Serial tinkerers who don’t mind a “some-assembly-required” approach will love the extraordinary  customisability of WooCommerce. That said, the greatly increased level of control afforded to users comes with  a price- a higher degree of time must be spent on maintenance, as well as learning the workings of the site and  any plugins so as to avoid plugin conflicts. A handful of themes are offered to users, however, those looking for  a more polished higher end theme will need to lay out a one time fee of between $35 to $129. Regarding fees, 

a simple WooCommerce site can start around as little as $110 USD per year, all the way up to around $1500 per  year. An excellent breakdown of these fees can be found here  

Given that higher-end Shopify users can “look forward” to being slugged with over $2000 per MONTH, it makes  sense why WooCommerce is adopted by so many for the sheer level of economy offered over its rivals.  

Like Shopify and BigCommerce, WooCommerce also supports a wide variety of payment methods.  Disappointingly however, a selection of some of the more niche payment methods requires the payment of a  fee of around $79.  

Two main methods of receiving payment are offered by WooCommerce: Stripe and Paypal powered by  Braintree, and WooCommerce payments, which allow payments to be accepted both online and offline.  WooCommerce Payments has no setup charge and no monthly fees. You pay 2.9% + $0.30 for each transaction  made with U.S.-issued credit or debit cards. For cards issued outside the U.S., there is an additional 1% fee.  WooCommerce Payments allows the management of all payments within a central dashboard, and allows  payment directly through the website as one would expect. Interestingly, Stripe and PayPal come bundled into  WooCommerce core, and can easily be setup when creating a new store, and notably- with Paypal- the first  $50,000 in transactions is free.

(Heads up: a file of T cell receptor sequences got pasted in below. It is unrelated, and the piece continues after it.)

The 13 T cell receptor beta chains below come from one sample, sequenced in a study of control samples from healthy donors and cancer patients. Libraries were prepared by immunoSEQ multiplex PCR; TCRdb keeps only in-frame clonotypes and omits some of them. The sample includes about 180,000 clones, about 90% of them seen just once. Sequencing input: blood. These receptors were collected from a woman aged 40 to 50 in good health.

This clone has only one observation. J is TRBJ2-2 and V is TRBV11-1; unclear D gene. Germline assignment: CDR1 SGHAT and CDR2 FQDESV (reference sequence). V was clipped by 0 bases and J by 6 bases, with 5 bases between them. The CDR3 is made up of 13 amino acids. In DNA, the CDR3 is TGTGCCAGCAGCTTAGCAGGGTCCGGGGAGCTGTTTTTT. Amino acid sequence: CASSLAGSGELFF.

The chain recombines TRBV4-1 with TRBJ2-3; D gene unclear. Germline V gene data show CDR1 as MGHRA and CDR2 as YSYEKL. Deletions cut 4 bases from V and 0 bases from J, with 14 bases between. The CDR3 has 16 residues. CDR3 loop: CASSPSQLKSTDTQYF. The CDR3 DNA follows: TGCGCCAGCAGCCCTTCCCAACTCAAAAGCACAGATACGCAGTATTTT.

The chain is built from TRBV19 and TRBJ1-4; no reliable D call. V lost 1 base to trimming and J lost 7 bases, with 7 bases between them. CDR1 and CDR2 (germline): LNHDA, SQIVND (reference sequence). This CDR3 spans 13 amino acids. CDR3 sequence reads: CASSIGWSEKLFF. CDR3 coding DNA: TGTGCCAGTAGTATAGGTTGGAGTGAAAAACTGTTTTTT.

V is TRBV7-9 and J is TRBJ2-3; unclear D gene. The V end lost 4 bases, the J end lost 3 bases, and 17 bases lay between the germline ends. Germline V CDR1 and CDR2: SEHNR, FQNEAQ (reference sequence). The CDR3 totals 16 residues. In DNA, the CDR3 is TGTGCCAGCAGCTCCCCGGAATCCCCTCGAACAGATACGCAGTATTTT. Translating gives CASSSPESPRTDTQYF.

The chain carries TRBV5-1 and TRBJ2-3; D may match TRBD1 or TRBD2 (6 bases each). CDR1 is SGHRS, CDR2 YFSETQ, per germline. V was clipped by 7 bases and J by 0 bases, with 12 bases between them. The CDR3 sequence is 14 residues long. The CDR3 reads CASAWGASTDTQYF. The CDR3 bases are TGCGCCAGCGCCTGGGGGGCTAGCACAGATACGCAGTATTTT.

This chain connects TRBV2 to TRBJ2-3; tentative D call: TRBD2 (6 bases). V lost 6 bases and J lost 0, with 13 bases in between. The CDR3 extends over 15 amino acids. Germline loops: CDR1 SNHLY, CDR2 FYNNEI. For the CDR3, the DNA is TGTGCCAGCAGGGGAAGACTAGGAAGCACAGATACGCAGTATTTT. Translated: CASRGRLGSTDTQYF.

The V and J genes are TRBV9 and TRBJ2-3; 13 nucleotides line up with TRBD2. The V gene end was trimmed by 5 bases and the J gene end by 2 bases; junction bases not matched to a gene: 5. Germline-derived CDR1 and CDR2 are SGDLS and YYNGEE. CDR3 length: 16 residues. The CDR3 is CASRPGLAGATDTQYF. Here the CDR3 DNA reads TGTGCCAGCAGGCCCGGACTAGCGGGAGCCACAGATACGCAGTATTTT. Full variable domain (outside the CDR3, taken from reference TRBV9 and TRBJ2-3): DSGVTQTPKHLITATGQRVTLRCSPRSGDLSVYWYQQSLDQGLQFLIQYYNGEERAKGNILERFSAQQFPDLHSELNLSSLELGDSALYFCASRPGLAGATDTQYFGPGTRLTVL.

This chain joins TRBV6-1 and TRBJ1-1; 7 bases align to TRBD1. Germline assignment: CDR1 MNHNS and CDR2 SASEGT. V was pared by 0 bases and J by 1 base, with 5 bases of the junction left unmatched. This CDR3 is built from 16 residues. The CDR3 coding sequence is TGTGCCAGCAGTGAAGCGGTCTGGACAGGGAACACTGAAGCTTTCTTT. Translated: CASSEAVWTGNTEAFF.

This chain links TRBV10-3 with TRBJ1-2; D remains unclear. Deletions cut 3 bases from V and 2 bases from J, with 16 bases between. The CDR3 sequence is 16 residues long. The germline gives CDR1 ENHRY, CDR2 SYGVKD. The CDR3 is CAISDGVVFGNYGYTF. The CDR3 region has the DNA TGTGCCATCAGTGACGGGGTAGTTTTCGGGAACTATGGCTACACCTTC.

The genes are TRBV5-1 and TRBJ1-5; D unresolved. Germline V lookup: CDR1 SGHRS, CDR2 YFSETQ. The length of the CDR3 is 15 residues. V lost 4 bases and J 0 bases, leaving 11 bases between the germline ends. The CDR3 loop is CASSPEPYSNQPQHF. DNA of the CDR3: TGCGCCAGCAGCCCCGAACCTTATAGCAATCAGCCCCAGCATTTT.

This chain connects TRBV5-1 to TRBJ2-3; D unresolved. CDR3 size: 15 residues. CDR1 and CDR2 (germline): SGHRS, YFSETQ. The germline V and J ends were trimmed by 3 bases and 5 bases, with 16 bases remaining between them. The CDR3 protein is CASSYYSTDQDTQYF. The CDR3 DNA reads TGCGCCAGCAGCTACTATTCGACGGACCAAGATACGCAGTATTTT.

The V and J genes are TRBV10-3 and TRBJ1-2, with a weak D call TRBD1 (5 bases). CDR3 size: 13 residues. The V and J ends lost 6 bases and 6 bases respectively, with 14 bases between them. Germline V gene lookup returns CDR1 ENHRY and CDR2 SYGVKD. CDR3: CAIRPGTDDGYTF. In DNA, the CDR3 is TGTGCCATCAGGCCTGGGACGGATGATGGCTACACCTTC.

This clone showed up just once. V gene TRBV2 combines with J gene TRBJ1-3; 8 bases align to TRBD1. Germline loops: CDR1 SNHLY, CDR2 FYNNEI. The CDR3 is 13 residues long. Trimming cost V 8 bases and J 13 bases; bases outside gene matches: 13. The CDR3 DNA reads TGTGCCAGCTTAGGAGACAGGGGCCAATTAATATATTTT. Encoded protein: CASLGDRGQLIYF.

Perhaps the most significant point of difference (as already alluded to) with WooCommerce is control. This is no more evident than in the case of inadvertent shutdowns, as can happen on SaaS platforms such as  BigCommerce and Shopify, which regulate and dictate what their users cannot sell, whereas with  Woocommerce, users are not subjected to as much oversight and control. Therefore, absent any obviously  highly illegal activity, users will generally enjoy a smoother merchant experience without the kind of  disappointements such as sudden bans that have been known to occur among Shopify users selling otherwise  innocent items that happen to appear to violate Shopify policy, for example.